There were trails between the cars that were just wide enough to access them.
Here is another collection of buses just brimming with parts.
 A huge excavator had a full time job just making the vehicles accessible to the forklift/loader.
Here is another one of the crusher presses on wheels. This scarp metal will go to a processing plant and be sold on world markets, usually China and the Far East.
There is probably over a year's work for the crew. When it's all said and done, the landscape will be unrecognizable from its former glory. It will all be a memory....and I was there.

Sunday, October 13, 2013

Between a Rock and a Hard Place

Today we went to watch a motorcycle trials competition. Dave has participated in observed trials riding before at the same place, but this year for obvious reasons, we were just spectators (click here for the post on his experience). We could only walk to the closest two courses, but they were the ones that experts had to complete, so it was a great experience.

The official observer watches the riders on each course to count any mistakes made, such as putting your feet down or leaning on rocks and trees. He indicates with his hand in the air and putting up how many fingers when mistakes, called dabs, are made. Then he records that number on the rider's score card, which are later tallied up and the winners announced.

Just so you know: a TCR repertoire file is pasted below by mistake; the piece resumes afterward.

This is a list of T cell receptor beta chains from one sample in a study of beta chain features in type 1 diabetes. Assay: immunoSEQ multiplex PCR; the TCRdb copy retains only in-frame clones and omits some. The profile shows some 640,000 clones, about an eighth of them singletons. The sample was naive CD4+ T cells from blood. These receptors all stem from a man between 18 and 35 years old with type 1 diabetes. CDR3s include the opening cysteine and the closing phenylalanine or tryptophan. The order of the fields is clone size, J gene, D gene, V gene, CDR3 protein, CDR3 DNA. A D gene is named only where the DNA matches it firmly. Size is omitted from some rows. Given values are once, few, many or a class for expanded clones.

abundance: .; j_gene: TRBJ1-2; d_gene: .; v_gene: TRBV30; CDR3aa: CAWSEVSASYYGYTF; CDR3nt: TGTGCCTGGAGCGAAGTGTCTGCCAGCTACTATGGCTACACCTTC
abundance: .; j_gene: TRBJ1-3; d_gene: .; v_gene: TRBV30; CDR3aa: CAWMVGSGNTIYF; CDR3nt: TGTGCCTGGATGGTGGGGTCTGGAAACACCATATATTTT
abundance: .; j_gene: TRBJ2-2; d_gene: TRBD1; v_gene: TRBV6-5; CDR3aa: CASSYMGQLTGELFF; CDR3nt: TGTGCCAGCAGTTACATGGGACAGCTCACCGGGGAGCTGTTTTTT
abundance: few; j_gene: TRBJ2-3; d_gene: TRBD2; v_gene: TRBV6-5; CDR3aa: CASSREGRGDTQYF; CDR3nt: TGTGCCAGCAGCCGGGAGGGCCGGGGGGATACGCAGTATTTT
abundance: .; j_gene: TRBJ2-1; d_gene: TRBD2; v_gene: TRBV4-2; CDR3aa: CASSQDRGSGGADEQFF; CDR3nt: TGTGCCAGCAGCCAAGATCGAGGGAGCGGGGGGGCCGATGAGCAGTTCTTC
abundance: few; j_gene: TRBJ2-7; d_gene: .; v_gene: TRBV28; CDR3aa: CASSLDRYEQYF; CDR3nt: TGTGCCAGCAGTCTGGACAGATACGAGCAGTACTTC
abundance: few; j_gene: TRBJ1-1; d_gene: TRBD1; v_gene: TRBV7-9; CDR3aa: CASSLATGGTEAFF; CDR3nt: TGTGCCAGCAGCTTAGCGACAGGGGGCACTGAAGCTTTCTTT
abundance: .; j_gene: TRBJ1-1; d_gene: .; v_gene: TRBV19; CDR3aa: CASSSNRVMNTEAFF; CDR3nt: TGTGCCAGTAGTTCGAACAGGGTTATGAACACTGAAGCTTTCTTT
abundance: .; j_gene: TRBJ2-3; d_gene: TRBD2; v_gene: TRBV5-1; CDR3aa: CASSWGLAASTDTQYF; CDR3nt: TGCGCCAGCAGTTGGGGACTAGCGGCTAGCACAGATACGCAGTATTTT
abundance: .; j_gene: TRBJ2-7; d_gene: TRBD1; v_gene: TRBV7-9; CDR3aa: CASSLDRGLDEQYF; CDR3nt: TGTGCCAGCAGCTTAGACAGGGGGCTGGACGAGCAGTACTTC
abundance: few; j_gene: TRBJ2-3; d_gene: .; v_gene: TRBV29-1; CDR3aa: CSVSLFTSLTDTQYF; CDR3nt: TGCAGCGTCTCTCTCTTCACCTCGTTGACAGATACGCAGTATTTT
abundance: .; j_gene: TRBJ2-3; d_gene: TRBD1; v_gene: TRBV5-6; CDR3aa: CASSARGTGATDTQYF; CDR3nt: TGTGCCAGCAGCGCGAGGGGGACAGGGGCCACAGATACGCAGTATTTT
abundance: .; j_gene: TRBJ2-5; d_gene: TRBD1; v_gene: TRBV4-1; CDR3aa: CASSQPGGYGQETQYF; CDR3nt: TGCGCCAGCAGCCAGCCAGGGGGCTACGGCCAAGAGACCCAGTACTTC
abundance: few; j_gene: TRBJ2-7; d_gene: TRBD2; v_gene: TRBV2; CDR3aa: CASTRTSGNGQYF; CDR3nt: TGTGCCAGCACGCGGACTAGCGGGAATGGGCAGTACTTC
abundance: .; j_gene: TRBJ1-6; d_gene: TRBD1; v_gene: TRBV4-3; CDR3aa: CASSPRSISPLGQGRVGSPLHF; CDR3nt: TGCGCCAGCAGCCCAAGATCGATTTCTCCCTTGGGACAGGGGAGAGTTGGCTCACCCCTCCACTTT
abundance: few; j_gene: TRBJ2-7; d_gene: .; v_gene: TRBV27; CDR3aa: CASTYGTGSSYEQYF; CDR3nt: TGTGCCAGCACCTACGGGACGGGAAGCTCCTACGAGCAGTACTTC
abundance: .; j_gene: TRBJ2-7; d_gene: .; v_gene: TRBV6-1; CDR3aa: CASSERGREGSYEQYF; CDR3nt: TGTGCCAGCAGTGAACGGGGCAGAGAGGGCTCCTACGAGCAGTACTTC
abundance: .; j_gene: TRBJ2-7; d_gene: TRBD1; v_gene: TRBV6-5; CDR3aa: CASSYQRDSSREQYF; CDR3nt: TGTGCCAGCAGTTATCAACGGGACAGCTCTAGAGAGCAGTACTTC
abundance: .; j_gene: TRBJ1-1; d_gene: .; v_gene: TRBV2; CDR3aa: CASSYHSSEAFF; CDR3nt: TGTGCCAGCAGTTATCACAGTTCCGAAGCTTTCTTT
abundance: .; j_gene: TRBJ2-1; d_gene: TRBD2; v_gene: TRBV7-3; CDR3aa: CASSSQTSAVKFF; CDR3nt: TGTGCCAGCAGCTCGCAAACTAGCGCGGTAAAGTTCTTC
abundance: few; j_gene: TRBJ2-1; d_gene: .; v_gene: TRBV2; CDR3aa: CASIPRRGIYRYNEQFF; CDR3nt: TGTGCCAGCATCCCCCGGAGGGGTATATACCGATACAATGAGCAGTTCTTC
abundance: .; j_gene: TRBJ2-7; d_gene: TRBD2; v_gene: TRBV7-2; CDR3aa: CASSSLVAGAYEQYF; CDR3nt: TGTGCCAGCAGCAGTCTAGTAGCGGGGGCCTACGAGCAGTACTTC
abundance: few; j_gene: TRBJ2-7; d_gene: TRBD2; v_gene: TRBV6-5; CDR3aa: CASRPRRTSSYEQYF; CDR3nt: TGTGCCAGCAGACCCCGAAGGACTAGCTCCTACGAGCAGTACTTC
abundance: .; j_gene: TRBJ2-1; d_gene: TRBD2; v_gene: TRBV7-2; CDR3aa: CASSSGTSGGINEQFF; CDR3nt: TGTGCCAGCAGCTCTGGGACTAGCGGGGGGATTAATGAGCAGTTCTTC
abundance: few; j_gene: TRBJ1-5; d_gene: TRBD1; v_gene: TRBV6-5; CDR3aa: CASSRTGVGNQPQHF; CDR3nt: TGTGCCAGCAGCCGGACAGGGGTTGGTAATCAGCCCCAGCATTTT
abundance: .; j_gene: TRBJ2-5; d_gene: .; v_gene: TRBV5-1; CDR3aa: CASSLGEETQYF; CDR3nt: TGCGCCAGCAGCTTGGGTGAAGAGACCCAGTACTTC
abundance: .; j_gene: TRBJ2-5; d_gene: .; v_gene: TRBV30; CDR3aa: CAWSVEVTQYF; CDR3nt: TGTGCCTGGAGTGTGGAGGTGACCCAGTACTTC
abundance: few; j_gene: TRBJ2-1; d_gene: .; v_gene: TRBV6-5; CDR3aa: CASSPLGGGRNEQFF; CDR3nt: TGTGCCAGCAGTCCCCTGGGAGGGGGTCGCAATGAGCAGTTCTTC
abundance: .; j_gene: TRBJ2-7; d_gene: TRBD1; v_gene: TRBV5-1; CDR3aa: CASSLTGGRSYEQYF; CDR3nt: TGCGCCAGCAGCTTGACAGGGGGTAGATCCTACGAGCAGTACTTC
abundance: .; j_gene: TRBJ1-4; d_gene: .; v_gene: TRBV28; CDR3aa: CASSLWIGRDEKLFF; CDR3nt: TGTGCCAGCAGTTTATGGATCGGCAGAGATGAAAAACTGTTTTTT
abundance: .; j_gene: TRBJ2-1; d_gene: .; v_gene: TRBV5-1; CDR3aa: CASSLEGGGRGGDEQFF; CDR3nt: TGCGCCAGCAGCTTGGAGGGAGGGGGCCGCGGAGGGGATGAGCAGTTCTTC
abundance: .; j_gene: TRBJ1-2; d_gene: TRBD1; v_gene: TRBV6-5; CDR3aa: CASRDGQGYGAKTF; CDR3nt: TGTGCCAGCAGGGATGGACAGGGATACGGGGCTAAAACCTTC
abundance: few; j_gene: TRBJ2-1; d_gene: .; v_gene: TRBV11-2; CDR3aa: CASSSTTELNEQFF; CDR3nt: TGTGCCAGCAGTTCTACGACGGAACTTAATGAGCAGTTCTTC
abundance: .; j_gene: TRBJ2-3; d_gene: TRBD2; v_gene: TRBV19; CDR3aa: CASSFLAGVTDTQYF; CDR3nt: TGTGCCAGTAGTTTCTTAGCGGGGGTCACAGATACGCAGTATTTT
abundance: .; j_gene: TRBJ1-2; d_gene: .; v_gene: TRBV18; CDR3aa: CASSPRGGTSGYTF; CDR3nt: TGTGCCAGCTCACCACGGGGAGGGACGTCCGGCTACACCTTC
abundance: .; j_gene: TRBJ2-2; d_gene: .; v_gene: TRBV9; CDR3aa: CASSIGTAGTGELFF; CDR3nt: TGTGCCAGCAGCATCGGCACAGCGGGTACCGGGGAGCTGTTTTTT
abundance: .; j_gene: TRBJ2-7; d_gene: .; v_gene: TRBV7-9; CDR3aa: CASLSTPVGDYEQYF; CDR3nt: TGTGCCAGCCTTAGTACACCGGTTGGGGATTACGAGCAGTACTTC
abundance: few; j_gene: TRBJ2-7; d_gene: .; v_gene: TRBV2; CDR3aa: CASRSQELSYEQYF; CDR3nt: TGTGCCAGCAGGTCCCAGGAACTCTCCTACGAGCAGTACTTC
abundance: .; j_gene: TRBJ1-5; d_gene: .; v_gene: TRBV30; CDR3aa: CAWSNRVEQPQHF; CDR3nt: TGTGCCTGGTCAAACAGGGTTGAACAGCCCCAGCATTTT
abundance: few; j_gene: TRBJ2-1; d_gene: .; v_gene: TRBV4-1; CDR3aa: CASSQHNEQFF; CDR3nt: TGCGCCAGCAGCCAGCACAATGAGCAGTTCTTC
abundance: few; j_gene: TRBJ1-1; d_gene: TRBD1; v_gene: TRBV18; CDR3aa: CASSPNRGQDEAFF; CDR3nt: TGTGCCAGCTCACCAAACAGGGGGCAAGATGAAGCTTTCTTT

Riders can also walk the course to familiarize themselves with the obstacles and come up with a plan of action.
These bikes are really light and need no seat because you never sit down. An engine skid plate helps because we heard lots of scaping when they were going over the rocks.
Each class has a different route they must take through each of the 8 courses (done 4 times!). This was an expert rider and jumped his bike from the ground up to the top of this rock. Amazing!
 Oops! I think he has had his share of dabs from the count on the officials hand.

Challenging and the closed fist indicates no dabs!

This rock was almost vertical and sharp enough to catch some air. We saw one rider land on his front wheel here and ended up crashing. He got up and continued on the course.

It takes lots of concentration and girls are great at it!
 This was our favorite feat of the day....he flew over the whole obstacle!
Even though Dave has started riding his motorcycles again, he certainly wasn't up to participating. Next year though, he will return to try his hand (& wrist & leg) at this event. Hopefully during next summer he will even build his own trials course to practice on, here in our woods. We have the obstacles ready to go and our Ford 555 Hercules is up for the job. Now we just need Dave to be recovered and have the stamina to construct it!

Tuesday, October 8, 2013

Mile After Mile

Last weekend we went to the famous Warrensburg townwide garage sale. What once must have started out as the locals bringing out their unused items to sell, has involved into a huge event with thousands of people attending. Mile after mile of not only private sales, but now also vendors of new and used wares, vintage items and antiques, and just plain "stuff" lined up and down the main road and side streets. Plus tons of food everywhere too! We only covered about a third of the town and didn't want to overdo it with Dave's leg making him sore and tired.